10:30 – 11:00
11:00 – 12:30
PhDr. Gabriela Kiliánová, CSc. (Institute of Ethnology ans Social Anthropology of the Slovak Academy of Sciences)
The German Ethnologists (Volkskundler) in Slovakia during the Second World War: science or ideology?
[ abstract ]
The paper will discuss the activity of German ethnologists (Volkskundler) Franz Beranek and Herta Beranek affiliated to the Karpatendeutsches Institut in Käsmark in the years 1941 – 1945. The couple Beranek focused their research on German folk culture in Slovakia. I will tackle the following questions in my presentation:
1. What were the main phenomena of German folk culture, investigated by Beraneks and why?
2. What were the political and ideological goals of the research oriented towards German folklore in Slovakia?
The activity of German ethnologists will be further discussed in the context of political and ideological situation in Slovakia and Germany during the Second World War. Last but not least I will discuss the case in the context of the relationship among science, politics and ideology, using the concepts and ideas from several publications (Foucault 1972, 1975; Lozoviuk 2004, 2008; Zückert 2016 etc.).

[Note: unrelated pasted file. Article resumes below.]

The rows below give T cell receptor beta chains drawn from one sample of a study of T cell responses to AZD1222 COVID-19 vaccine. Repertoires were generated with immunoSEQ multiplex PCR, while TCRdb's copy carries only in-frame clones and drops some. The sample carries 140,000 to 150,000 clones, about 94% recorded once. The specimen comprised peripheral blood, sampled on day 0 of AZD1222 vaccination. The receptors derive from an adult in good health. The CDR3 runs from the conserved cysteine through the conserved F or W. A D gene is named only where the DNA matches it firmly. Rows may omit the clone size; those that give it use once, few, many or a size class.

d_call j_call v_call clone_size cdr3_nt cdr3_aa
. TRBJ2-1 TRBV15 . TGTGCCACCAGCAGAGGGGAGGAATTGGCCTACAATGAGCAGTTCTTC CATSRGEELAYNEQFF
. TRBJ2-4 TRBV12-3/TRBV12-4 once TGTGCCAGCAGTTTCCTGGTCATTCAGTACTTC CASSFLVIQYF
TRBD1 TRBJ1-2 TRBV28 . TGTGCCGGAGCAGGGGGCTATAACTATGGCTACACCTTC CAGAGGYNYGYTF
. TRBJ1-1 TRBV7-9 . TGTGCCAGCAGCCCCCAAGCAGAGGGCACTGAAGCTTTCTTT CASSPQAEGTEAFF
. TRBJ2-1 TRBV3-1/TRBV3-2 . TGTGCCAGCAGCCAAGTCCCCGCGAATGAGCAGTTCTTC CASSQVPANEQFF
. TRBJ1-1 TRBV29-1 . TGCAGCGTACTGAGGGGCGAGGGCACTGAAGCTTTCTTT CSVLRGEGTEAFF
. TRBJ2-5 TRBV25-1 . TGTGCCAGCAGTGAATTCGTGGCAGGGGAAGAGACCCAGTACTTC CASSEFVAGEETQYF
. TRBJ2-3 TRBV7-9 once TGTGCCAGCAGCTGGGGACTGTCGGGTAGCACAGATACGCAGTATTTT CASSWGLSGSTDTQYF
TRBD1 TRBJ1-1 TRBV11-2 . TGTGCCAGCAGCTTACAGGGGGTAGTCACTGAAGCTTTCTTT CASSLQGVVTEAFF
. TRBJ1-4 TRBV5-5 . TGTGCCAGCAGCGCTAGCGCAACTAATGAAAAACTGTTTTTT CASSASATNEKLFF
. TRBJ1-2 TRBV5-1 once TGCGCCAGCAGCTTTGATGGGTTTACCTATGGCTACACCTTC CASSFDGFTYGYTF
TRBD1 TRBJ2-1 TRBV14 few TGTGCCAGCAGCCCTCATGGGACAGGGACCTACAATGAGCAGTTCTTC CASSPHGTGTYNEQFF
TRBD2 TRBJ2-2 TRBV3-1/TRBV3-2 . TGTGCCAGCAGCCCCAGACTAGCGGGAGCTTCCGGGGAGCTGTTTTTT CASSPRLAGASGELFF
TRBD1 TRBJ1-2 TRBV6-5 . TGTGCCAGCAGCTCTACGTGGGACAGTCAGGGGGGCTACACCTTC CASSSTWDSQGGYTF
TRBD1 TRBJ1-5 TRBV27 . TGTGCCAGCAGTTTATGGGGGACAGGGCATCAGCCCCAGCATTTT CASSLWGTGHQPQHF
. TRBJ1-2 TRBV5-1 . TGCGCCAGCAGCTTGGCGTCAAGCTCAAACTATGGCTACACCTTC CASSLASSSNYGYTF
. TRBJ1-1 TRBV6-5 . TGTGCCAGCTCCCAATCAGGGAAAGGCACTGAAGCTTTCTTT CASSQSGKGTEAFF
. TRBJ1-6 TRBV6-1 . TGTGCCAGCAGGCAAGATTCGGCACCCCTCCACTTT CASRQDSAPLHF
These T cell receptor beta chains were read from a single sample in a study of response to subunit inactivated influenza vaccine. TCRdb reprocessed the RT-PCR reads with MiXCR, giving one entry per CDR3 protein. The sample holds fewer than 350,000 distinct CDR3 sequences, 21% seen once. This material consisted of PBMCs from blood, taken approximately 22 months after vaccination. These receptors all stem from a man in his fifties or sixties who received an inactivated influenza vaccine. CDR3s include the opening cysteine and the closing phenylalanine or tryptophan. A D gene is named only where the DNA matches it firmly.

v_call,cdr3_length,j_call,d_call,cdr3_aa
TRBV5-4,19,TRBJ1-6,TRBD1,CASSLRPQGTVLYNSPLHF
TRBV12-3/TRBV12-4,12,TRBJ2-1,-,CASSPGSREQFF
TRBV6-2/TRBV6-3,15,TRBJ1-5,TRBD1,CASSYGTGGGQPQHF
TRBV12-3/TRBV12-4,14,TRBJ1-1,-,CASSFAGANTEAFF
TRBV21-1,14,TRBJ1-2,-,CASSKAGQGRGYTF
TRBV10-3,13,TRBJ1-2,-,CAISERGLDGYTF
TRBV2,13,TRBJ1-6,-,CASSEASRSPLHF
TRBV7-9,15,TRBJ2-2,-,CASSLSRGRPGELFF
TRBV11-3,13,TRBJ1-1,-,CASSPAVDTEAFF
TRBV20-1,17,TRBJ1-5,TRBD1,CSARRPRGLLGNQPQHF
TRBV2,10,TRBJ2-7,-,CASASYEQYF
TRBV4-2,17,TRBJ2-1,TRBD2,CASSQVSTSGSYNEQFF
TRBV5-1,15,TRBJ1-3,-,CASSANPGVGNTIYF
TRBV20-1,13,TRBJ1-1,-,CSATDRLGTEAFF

Foucault, Michel (1972): Archaeology of Knowledge. New York: Pantheon.
Foucault, Michel (1975): Surveiller et punir. La naissance de la prison. Paris: Éditions Gallimard.
Lozoviuk, Petr (2004): Bruno Schier in der Slowakei. Ein vergessenes Kapitel der Wissenschaftsgeschichte. In: Volkskunde in Sachsen, Vol. 16, pp. 129-154.
Lozoviuk, Petr (2008): Interethnik im wissenschaftlichen Prozess. Deutschsprachige Volkskunde in Böhmen und ihre gesellschaftliche Auswirkungen. Göttingen.
Zückert, Martin (2016): Jenseits der Nation: Überlegungen zu einer Geschichte der Deutschen in der Slowakei. In: Zückert, Martin – Schvarc, Michal – Meier, Jörg eds.: Migration - Zentrum und Peripherie Kulturelle Vielfalt. Neue Zugänge zur Geschichte der Deutschen in der Slowakei. DigiOst – Band 7, Lepzig: BiblionMedia, pp. 13-36.